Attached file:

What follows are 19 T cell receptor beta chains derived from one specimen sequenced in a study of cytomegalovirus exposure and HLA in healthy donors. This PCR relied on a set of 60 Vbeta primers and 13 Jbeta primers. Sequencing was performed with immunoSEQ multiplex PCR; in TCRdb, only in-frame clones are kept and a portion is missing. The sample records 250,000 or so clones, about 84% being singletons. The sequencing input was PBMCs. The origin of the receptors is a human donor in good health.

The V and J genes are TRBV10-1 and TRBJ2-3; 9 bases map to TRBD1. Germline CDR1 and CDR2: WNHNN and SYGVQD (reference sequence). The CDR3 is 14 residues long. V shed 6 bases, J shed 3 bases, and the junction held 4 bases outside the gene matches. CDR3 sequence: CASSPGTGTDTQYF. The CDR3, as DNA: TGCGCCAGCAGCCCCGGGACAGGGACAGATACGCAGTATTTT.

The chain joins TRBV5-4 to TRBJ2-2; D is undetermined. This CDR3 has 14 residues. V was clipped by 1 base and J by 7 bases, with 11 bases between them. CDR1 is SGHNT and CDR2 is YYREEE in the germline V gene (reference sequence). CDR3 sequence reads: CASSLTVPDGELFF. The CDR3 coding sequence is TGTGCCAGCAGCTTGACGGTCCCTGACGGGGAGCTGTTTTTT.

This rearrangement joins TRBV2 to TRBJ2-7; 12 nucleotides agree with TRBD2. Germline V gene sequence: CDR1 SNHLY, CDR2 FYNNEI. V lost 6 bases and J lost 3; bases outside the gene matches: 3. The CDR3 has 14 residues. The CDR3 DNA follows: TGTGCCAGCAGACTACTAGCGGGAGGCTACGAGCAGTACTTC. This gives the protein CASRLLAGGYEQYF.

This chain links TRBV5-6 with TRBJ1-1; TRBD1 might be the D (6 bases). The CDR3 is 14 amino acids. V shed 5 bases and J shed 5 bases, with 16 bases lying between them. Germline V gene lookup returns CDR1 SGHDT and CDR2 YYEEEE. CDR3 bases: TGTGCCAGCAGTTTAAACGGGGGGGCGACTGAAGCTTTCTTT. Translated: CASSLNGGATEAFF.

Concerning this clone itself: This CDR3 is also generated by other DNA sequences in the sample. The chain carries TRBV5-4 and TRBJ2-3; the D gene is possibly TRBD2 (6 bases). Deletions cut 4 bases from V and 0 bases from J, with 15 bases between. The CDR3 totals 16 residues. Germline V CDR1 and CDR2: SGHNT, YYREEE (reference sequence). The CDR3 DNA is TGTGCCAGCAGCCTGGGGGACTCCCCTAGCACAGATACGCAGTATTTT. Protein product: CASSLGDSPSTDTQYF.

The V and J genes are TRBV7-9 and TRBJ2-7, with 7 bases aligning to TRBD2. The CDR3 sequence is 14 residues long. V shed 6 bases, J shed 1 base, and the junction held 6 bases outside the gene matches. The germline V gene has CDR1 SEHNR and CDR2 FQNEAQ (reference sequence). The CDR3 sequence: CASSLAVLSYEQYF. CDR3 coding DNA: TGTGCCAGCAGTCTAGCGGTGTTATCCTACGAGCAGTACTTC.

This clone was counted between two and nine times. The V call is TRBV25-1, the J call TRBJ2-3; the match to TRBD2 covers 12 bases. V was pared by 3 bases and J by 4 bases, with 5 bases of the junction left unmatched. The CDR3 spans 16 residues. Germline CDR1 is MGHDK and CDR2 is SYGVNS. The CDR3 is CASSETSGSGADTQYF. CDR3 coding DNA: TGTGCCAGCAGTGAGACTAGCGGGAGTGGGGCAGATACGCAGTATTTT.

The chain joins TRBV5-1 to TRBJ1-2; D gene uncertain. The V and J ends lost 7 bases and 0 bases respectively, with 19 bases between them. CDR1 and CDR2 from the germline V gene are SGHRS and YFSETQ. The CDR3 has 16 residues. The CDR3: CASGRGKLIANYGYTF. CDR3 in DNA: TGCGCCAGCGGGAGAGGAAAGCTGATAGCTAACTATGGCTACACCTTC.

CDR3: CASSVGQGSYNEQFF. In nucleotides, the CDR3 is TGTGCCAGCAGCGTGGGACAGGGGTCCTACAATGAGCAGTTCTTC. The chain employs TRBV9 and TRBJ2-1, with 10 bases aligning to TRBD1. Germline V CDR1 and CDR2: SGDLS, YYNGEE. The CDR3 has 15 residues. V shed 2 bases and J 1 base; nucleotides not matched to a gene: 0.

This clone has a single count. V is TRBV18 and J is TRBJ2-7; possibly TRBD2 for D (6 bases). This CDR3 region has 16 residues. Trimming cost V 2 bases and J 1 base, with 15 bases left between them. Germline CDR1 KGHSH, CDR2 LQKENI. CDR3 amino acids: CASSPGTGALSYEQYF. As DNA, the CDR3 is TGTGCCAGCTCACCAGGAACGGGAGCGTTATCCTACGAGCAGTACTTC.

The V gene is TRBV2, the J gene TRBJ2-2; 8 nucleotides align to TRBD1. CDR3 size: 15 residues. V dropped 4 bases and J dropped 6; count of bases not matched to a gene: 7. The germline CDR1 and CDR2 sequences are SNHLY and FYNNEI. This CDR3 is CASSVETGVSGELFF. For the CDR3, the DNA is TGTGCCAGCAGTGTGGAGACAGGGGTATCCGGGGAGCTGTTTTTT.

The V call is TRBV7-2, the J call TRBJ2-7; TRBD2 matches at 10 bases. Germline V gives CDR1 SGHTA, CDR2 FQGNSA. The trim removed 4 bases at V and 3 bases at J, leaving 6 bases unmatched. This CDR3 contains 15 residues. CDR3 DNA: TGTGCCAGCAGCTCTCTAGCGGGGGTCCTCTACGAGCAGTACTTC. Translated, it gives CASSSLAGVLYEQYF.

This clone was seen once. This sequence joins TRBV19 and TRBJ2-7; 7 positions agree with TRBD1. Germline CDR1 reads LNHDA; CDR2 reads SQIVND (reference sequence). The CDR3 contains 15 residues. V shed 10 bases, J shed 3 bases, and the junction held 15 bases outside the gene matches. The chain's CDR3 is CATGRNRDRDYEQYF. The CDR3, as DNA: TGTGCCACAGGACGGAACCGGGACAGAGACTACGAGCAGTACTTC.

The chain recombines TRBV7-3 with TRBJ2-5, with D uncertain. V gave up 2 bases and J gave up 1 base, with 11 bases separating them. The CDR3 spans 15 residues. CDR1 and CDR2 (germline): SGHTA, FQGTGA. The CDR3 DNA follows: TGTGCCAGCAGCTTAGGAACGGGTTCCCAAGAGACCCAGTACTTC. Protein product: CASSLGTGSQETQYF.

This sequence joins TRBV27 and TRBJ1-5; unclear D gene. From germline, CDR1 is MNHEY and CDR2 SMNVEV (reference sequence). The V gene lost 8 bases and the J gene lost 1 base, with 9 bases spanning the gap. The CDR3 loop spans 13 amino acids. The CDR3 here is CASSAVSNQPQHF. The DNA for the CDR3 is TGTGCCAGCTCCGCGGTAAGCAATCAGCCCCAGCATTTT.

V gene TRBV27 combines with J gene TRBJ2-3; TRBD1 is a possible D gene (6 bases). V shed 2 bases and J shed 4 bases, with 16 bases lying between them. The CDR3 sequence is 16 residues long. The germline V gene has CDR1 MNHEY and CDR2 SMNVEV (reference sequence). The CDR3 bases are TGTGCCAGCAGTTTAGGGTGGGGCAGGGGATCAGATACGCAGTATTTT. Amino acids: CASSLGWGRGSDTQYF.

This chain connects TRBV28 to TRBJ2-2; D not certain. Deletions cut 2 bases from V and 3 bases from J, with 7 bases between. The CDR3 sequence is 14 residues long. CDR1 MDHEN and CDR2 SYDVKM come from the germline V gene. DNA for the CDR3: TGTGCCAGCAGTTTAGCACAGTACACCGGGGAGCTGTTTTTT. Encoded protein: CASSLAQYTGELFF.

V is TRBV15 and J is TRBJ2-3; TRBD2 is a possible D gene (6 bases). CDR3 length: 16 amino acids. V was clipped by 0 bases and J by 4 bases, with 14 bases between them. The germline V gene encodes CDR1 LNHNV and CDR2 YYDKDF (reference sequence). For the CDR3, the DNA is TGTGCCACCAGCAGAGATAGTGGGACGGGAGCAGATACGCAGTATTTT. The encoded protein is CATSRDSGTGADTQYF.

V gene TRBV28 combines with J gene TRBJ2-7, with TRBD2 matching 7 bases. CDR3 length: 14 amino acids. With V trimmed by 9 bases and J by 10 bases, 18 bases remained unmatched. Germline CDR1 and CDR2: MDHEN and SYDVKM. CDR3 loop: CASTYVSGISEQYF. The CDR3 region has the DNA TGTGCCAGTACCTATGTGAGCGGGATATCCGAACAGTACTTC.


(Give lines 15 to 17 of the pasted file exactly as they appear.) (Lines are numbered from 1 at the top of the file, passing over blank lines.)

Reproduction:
The chain recombines TRBV7-3 with TRBJ2-5, with D uncertain. V gave up 2 bases and J gave up 1 base, with 11 bases separating them. The CDR3 spans 15 residues. CDR1 and CDR2 (germline): SGHTA, FQGTGA. The CDR3 DNA follows: TGTGCCAGCAGCTTAGGAACGGGTTCCCAAGAGACCCAGTACTTC. Protein product: CASSLGTGSQETQYF.

This sequence joins TRBV27 and TRBJ1-5; unclear D gene. From germline, CDR1 is MNHEY and CDR2 SMNVEV (reference sequence). The V gene lost 8 bases and the J gene lost 1 base, with 9 bases spanning the gap. The CDR3 loop spans 13 amino acids. The CDR3 here is CASSAVSNQPQHF. The DNA for the CDR3 is TGTGCCAGCTCCGCGGTAAGCAATCAGCCCCAGCATTTT.

V gene TRBV27 combines with J gene TRBJ2-3; TRBD1 is a possible D gene (6 bases). V shed 2 bases and J shed 4 bases, with 16 bases lying between them. The CDR3 sequence is 16 residues long. The germline V gene has CDR1 MNHEY and CDR2 SMNVEV (reference sequence). The CDR3 bases are TGTGCCAGCAGTTTAGGGTGGGGCAGGGGATCAGATACGCAGTATTTT. Amino acids: CASSLGWGRGSDTQYF.